By now, you've probably heard about that text message that shuts iPhones down. It's been wreaking havoc on users of the Apple device everywhere — but although we know Apple is already hard at work developing a solution, the question remains: Why does the text shut down iPhones in the first place? Because seriously — how can one particular string of characters cause so much trouble?
Unfortunately, we don't totally know yet. But! The Internet, marvelous place that it is, has a lot of ideas, which I dutifully went and tried to sift through. Here's what I found — although fair warning: A lot of it is super technical and I don't completely understand all of it. I'll do my best to explain it, though, as well as point you in the direction of the folks who actually do get it. And hey, if you're tech-savvy to begin with, it might already make sense to you, anyway.
Ready? Here we go.
Lost in Translation:
Apple's statement about the issue gives us a good place to start: “We are aware of an iMessage issue caused by a specific series of Unicode characters and we will make a fix available in a software update.” Aha! Unicode! Popular Mechanics grabbed onto this tidbit and did a little digging — so according to them, here's what might be going on.
First, we need to understand what Unicode is (besides part of the name of the consortium responsible for emoji). Its official definition is, “An international encoding standard for use with different languages and scripts, by which each letter, digit, or symbol is assigned a unique numeric value that applies across different platforms and programs”; from there, Popular Mechanics describes how it works as follows: “Behind every character you see on your screen is a numeric Unicode tag. It's this little number that tells different parts of different programs what letter or number or 'glyph' they should be showing you.” So, as I understand it, Unicode is basically what helps translate any given piece of data your phone receives into the language that device recognizes.
Then we need to talk about something called Core Text. Core Text is responsible for what everything actually looks like on your phone — once it gets the information from Unicode, it “draws” it on your screen. So, when someone texts you, data gets sent from their device to yours; Unicode is what allows that text to be “read” by your phone; and then Core Text takes the information gleaned from Unicode and displays (draws) it on your iPhone screen. Whatever is going wrong seems to be happening somewhere around the Unicode to Core Text stage, wherein, as Popular Mechanics put it, “Core Text just cannot freaking deal with whatever Unicode is coming through from that crashy text string.” When it tries to draw the code it's reading, it can't do it and shuts down instead.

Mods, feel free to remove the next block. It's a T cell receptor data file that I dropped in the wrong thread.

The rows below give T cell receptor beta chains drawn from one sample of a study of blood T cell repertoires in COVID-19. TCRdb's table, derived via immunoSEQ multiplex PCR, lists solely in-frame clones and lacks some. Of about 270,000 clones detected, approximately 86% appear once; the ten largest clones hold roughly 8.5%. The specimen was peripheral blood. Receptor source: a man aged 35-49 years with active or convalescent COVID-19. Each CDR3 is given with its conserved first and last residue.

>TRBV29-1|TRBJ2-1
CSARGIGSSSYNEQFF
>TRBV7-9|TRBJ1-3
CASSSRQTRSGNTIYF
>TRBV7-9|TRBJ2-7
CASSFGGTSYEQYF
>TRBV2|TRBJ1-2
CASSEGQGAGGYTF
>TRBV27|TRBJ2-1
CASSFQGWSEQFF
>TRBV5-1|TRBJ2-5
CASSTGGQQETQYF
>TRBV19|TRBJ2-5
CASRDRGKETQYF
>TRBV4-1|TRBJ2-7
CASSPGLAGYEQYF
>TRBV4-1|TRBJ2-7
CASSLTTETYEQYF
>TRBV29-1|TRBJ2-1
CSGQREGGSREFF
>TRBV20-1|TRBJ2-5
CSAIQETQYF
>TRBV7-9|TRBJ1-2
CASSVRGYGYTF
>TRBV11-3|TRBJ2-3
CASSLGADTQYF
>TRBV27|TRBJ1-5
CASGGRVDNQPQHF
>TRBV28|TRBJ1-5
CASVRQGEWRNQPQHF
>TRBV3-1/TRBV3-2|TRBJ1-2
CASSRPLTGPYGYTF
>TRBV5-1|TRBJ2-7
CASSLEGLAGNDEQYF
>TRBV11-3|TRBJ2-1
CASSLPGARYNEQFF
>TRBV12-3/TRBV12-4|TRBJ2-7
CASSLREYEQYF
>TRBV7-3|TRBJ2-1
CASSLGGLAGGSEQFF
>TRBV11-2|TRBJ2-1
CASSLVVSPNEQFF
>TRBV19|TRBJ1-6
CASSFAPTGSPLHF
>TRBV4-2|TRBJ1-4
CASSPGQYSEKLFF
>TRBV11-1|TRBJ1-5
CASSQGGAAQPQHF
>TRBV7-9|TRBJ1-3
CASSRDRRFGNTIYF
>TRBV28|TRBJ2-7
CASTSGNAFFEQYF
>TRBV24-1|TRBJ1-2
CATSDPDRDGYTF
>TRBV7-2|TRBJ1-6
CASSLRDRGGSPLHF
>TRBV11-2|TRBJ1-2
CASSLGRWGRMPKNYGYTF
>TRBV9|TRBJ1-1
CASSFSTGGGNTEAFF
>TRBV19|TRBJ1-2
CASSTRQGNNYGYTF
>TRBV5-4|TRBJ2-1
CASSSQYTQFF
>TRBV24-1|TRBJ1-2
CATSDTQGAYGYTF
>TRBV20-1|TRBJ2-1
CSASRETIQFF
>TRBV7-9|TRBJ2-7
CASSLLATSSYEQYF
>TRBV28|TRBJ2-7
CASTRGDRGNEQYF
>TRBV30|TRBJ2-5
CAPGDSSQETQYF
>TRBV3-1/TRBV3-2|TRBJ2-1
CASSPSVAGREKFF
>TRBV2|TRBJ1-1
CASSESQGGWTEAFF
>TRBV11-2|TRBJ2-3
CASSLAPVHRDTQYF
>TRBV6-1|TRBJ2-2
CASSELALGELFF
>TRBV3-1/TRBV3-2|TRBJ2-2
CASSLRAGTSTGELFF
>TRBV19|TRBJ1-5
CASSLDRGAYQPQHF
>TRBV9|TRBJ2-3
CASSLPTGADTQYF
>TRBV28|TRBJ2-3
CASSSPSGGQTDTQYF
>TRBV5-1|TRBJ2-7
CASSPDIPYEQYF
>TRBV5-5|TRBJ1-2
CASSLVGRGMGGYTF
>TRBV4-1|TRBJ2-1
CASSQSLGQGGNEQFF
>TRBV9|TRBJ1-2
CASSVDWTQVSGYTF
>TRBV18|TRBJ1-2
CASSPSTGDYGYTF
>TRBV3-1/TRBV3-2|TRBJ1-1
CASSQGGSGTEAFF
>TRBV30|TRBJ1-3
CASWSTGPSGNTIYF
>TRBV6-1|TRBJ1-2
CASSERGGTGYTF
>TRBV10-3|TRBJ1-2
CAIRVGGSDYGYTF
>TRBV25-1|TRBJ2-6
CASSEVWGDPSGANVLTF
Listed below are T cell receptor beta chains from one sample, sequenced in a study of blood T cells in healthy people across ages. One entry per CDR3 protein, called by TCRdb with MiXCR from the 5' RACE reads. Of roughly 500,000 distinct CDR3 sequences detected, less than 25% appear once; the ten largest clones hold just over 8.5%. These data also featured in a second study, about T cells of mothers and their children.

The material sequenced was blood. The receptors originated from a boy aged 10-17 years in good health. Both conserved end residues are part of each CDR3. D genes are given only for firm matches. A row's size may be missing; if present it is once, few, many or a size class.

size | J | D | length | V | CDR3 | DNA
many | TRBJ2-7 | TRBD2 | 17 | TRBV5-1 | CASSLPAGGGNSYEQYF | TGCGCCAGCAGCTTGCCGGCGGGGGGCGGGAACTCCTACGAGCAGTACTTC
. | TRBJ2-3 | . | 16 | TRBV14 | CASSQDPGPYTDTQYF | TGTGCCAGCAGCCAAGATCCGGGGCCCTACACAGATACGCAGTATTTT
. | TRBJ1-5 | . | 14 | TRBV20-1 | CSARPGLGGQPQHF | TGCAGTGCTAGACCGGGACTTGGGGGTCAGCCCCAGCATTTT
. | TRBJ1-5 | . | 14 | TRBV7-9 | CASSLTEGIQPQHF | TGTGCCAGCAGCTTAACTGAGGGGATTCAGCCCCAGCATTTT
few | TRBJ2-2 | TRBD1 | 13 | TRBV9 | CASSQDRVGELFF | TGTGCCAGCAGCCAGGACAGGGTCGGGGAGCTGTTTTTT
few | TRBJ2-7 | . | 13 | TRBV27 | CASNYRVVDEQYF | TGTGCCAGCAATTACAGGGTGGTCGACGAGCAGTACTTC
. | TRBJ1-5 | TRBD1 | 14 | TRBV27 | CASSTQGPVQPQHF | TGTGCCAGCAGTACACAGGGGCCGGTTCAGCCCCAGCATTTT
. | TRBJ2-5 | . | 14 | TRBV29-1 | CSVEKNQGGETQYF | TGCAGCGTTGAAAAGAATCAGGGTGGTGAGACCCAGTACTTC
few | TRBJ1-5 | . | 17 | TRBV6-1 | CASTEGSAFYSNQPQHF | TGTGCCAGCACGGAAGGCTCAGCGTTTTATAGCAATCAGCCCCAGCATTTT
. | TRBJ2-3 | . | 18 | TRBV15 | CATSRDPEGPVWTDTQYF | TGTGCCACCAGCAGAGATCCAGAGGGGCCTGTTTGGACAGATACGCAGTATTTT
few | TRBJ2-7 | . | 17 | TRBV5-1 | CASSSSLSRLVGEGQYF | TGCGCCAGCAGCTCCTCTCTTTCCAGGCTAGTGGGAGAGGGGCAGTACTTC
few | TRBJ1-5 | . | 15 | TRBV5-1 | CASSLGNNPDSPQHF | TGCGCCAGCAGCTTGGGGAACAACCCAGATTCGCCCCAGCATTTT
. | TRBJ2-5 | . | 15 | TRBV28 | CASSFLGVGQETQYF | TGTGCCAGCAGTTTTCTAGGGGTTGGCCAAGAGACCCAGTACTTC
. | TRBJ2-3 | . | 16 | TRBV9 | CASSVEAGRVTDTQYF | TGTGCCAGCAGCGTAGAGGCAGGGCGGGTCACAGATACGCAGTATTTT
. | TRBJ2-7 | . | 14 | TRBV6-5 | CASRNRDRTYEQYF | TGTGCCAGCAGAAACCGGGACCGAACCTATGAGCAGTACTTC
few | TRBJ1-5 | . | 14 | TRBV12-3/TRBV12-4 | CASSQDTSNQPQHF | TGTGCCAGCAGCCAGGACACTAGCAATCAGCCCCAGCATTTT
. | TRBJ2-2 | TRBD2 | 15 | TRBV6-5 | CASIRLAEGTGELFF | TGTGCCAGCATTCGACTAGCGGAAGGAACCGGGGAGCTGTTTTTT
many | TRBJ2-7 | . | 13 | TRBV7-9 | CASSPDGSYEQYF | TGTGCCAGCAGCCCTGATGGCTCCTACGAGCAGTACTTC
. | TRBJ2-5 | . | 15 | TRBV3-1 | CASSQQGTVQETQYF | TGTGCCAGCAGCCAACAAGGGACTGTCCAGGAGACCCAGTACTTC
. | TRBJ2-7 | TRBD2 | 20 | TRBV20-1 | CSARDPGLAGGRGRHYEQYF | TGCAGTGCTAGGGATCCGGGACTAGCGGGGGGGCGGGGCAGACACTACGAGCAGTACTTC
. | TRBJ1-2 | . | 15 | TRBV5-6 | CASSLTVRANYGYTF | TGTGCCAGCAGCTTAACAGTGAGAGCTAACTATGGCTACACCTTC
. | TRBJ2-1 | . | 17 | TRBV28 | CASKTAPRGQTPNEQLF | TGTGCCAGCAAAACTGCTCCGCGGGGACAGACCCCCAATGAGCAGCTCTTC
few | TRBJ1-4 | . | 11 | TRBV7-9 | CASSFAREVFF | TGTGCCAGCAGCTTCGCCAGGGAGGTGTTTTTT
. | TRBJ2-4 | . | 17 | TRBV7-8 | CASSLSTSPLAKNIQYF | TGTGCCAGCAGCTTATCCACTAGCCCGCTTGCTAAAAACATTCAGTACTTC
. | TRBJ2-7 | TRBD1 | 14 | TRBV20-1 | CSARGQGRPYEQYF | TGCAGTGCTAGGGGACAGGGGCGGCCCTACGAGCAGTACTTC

A Few More Details:
Redditor TheDarocker did some testing with a friend and determined that the crash itself has something to do with “SpringBoard.” I had never heard this term before, so I had to look it up — and it turns out that “SpringBoard” is the application that actually manages the home screen on an iPhone. TheDarocker's logs from CrashReporter show that the text cause SpringBoard to crash, among other things — which, in turn, leads to your phone rebooting itself.
Another Redditor, wtf_are_my_initials, also suspects that the crash has something to do with how messages in general — and that message in particular — get abbreviated on the lock screen and on the main menu of the Messages app. Writes wtf_are_my_initials:
The words “effective” and “power” can be anything as long as they're on two different lines, which forces the Arabic text farther down the message where some of the letters will be replaced with '…' The crash happens when the first dot replaces part of one of the Arabic characters (they require more than one byte to store). Normally there are safety checks to make sure half characters aren't stored, but this replacement bypasses those checks for whatever reason.
Redditor _theowen_ then took it a step further, asking, “Why does splitting the character crash the app? Is it because it can't render the split [character]?” — to which wtf_are_my_initials responded, “That's what I'm assuming.”
OK, But What's Actually Going On in the Code Itself?
Because that's where we're going to find the real answers, right? UK-based IT site The Register broke down what's happening in the actual code in great detail, but because I don't speak that particular language, I had to turn back to Popular Mechanics for a translation. They use a road sign metaphor that actually makes a lot of sense:
Somewhere in Core Text's code, there's something called a “pointer.” This is basically the code version of a road sign; its whole job is to point at a place in memory. If a pointer is null, it means there's nothing on the sign, and if you tell a computer to follow a null pointer to a location, stuff gets crashy because a computer is too dumb to say, “Wait, what? I don't understand.”
Good code, like Core Text, apparently has a check in place to prevent this from happening — that is, it stops your phone from “trying to read a blank sign.” But the text message appears to load up that pointer with a bad value, which means the sign itself isn't blank... but it points to somewhere that is, like the nothingness beyond the edge of a cliff. When your phone follows that sign, it effectively walks off the cliff, which leads to it crashing — both literally and metaphorically.
What Can We Do About It?
As Popular Mechanics notes, we still don't totally know why this particular string of text does all this — but at least now we know more or less what's actually happening. Hopefully Apple will have a fix for us soon; in the meantime, if you've been hit with the Text of Doom, here are a few workarounds. Good luck, everyone!